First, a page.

You’ve always dreamed of it – retiring and gaining the freedom to pursue your passions and create your own schedule. But whether you’ll focus on travelling, writing, cooking or family, don’t forget retirement’s most important commitment: staying active.

Capitalize on your new-found free time by filling your schedule with movement. No matter if you prefer formal or informal exercise, frequent movement and muscle engagement fights fatigue, arthritis pain, anxiety and chronic health problems like heart disease and type 2 diabetes.

If you’re not particularly fond of exercise, don’t worry: fitness doesn’t always mean a trip to the gym. In fact, staying active throughout retirement as easy as finding a hobby you love. Just ask Helen Hanselman, resident of The Colonnade, who prefers to take on “mini” movements to stay active.

A miniature wood crafter, 80-year-old Helen was first inspired to try her hand at miniature design after a visit to the Smithsonian Institution in the early 90s.

“I saw a miniature of the White House with rooms identical to the real thing,” she said. “It was a traveling exhibit so large it had to be transported in two 18-wheel trucks. I told my husband Harold that one day I would build a dollhouse. He gave me a kit for Christmas and that’s when it all started.”

That one dollhouse set Helen on a path of creativity, making mini versions of houses with elaborate interior decor. With painstaking precision, she crafts everything from furniture, quilts and clothing, to flowers, food and décor – all at a 1:12 scale. Sharing in his wife’s passion, Harold, 78, has been known to cut and stain ordinary stirring sticks and turn them into beautiful wood floors.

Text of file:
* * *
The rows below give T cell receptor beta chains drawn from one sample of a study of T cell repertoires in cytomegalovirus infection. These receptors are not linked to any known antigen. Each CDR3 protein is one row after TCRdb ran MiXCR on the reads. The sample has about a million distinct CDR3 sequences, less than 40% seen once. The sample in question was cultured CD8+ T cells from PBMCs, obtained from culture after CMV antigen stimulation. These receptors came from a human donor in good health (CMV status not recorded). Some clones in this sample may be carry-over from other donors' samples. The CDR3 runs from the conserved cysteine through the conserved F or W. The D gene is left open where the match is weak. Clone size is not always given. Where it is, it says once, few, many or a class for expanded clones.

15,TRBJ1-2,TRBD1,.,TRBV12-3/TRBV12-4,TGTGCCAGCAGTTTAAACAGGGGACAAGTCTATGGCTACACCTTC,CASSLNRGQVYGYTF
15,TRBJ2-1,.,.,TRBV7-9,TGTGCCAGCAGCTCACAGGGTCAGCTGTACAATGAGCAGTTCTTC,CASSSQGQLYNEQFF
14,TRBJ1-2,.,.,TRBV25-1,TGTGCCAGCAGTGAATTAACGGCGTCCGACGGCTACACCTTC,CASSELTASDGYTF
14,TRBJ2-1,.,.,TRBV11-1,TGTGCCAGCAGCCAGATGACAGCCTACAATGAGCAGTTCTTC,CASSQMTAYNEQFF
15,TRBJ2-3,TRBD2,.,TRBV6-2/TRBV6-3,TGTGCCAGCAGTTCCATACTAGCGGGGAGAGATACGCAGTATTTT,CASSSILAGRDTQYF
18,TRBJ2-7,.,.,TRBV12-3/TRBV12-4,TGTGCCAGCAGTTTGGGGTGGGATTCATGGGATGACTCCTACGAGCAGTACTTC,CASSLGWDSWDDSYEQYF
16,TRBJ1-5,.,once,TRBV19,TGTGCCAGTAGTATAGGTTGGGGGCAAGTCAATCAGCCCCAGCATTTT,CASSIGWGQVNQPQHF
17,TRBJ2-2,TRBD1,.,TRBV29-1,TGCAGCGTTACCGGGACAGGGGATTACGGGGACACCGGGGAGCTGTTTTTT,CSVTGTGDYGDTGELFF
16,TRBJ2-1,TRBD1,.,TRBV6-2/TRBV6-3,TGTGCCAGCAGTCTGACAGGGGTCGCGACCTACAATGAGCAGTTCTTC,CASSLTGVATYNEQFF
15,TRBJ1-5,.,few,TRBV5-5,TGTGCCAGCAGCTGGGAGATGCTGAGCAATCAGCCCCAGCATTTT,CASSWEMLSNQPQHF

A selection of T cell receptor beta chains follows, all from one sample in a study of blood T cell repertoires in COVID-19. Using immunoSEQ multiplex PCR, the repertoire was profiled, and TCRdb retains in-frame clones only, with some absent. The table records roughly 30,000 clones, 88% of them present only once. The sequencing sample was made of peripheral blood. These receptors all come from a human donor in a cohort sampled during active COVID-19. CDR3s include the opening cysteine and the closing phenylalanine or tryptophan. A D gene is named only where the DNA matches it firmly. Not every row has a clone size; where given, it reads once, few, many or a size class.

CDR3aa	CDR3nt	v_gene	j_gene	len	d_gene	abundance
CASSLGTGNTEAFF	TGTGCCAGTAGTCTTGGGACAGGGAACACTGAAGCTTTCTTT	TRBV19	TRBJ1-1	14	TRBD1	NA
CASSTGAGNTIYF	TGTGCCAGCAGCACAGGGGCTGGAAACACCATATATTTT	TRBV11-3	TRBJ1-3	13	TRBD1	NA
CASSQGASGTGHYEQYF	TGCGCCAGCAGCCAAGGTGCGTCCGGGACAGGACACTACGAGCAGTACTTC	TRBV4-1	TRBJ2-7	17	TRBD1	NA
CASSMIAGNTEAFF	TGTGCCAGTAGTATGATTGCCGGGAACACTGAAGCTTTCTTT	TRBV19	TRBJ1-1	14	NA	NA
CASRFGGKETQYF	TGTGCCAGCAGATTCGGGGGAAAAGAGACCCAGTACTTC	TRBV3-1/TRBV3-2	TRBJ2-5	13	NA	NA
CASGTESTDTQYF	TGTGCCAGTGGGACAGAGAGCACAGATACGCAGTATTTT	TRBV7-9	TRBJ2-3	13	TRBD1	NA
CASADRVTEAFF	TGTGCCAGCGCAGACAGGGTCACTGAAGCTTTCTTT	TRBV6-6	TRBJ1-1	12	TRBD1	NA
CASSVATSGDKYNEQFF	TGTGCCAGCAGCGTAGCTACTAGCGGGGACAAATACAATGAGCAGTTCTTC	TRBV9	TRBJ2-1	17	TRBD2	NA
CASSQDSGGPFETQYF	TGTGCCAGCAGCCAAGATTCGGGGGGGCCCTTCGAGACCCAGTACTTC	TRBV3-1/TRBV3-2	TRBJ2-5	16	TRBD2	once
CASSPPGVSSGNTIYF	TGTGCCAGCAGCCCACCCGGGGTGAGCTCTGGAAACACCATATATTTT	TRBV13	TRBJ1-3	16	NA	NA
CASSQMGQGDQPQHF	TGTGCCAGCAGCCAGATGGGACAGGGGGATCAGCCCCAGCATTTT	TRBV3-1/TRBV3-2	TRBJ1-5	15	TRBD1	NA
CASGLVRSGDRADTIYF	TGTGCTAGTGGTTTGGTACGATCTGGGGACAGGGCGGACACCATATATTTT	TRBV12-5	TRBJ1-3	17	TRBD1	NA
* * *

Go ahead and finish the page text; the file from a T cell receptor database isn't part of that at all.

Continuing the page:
Married 46 years, the Hanselmans moved from their Corte Bella home to The Colonnade in August. “We wanted to scale down to a smaller house with less work to do,” explained Helen. But Harold, who Helen describes as a handyman who can fix anything, seems to have missed the memo on doing less work. In fact, Helen says he can often be found helping other residents when they need assistance.

“If something breaks Harold can fix it, and he’s always available to help,” she said.

When not crafting her mini creations, Helen dreams up new ideas and shares her latest designs with fellow crafters, friends and neighbors. Recently, some of her work was on display in the library at The Colonnade. Her miniatures have also been showcased in libraries and other venues throughout Sun City.

Helen also takes part in exercise and line dancing classes at the community. “I hope to get involved in the craft club here too,” she said.

Take it from Helen: staying active doesn’t always mean step class at the activities center. There are a myriad of ways to stay active, fit, and on-the-go in your Arizona retirement community: let your imagination lead your heels and reap the benefits of great health.

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